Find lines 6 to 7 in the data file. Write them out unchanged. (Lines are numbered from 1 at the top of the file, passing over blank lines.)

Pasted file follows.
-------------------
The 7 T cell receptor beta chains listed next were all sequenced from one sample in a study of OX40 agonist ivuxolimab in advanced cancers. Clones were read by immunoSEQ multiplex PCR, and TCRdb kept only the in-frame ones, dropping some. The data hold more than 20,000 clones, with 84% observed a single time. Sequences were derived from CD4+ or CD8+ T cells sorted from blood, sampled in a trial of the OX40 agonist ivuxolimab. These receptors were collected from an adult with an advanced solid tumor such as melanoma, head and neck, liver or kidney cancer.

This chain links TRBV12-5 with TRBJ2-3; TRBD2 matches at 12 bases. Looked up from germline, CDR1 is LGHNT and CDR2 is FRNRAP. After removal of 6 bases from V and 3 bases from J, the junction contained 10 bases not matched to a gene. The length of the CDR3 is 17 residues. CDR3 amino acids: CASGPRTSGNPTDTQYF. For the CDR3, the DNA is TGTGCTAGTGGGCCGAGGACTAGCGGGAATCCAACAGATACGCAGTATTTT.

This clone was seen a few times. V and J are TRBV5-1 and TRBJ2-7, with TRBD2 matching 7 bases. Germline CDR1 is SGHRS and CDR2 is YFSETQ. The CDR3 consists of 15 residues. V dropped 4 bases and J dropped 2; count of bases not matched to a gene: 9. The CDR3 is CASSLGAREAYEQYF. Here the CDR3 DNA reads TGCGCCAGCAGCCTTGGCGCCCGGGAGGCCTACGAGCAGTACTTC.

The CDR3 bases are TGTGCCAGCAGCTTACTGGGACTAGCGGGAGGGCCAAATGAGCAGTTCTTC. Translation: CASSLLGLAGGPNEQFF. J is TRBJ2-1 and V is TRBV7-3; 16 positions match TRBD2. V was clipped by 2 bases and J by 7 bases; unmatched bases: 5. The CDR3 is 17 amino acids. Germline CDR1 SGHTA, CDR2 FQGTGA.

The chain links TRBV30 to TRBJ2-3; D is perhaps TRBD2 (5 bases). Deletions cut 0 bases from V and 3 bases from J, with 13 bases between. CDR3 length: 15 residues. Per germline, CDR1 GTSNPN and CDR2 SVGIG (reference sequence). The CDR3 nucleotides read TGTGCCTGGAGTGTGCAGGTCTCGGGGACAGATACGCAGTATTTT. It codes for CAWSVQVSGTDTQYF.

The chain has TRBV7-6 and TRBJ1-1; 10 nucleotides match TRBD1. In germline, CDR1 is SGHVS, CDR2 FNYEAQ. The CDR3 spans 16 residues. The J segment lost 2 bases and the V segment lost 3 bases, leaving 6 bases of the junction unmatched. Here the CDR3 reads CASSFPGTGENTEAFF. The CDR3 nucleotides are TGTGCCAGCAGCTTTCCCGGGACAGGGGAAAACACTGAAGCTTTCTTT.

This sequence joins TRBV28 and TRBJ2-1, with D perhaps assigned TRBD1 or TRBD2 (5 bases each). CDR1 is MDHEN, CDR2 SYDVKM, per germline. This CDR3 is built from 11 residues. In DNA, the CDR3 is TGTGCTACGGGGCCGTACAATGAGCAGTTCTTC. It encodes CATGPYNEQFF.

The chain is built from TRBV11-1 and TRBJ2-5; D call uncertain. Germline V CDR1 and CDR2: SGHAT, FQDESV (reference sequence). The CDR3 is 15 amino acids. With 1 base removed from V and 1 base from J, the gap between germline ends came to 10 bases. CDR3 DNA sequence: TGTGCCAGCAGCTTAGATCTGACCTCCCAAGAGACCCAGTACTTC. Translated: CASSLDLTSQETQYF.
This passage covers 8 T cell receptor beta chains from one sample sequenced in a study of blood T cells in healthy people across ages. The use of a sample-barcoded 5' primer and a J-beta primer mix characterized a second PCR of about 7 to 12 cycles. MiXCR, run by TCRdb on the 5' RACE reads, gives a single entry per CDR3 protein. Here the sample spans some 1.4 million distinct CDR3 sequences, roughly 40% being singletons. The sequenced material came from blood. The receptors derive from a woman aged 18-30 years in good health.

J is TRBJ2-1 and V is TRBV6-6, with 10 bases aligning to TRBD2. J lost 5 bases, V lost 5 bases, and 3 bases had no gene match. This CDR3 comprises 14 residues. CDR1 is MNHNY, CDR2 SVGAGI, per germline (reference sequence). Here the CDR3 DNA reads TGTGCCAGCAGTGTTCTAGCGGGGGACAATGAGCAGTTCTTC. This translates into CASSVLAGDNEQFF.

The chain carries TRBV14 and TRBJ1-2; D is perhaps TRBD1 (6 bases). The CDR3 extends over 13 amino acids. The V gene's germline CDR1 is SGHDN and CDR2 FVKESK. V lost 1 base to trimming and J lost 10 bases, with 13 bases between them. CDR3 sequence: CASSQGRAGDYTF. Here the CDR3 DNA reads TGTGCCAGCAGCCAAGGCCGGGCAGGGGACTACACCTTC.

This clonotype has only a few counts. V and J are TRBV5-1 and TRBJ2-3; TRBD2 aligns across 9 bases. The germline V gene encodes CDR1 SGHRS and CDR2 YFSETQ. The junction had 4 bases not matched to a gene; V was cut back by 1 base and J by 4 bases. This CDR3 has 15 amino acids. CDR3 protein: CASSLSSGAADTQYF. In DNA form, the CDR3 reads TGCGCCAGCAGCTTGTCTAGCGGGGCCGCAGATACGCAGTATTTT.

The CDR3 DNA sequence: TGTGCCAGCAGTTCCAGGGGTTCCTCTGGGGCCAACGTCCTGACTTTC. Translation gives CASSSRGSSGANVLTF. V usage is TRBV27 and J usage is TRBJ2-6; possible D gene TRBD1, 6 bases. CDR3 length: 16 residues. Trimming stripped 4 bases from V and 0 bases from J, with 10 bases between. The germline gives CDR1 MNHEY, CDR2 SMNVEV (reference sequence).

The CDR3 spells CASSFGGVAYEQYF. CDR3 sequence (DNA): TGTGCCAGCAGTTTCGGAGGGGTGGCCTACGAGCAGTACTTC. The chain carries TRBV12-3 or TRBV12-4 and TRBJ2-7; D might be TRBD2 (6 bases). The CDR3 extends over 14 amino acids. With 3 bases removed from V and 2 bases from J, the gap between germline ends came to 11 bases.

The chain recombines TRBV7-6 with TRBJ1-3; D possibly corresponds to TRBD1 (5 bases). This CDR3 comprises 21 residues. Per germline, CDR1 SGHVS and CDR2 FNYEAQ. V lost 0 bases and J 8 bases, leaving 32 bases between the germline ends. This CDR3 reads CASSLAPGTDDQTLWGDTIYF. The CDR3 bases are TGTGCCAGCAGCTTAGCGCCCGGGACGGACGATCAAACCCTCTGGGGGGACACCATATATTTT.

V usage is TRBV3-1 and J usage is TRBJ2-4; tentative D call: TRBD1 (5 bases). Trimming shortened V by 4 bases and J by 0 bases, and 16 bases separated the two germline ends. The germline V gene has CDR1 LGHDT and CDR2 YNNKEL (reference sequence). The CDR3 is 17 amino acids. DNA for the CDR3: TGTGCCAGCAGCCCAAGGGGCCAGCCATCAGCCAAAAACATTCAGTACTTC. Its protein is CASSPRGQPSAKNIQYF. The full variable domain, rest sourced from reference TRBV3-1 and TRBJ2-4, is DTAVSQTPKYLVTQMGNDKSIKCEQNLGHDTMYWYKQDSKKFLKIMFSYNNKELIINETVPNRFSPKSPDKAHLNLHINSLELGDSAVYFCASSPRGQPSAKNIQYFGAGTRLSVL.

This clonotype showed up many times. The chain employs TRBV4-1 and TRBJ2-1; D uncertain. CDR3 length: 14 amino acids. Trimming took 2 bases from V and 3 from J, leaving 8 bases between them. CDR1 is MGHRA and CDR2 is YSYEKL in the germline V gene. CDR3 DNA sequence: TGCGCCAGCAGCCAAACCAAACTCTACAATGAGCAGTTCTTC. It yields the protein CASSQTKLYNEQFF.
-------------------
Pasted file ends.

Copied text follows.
The chain has TRBV7-6 and TRBJ1-1; 10 nucleotides match TRBD1. In germline, CDR1 is SGHVS, CDR2 FNYEAQ. The CDR3 spans 16 residues. The J segment lost 2 bases and the V segment lost 3 bases, leaving 6 bases of the junction unmatched. Here the CDR3 reads CASSFPGTGENTEAFF. The CDR3 nucleotides are TGTGCCAGCAGCTTTCCCGGGACAGGGGAAAACACTGAAGCTTTCTTT.

This sequence joins TRBV28 and TRBJ2-1, with D perhaps assigned TRBD1 or TRBD2 (5 bases each). CDR1 is MDHEN, CDR2 SYDVKM, per germline. This CDR3 is built from 11 residues. In DNA, the CDR3 is TGTGCTACGGGGCCGTACAATGAGCAGTTCTTC. It encodes CATGPYNEQFF.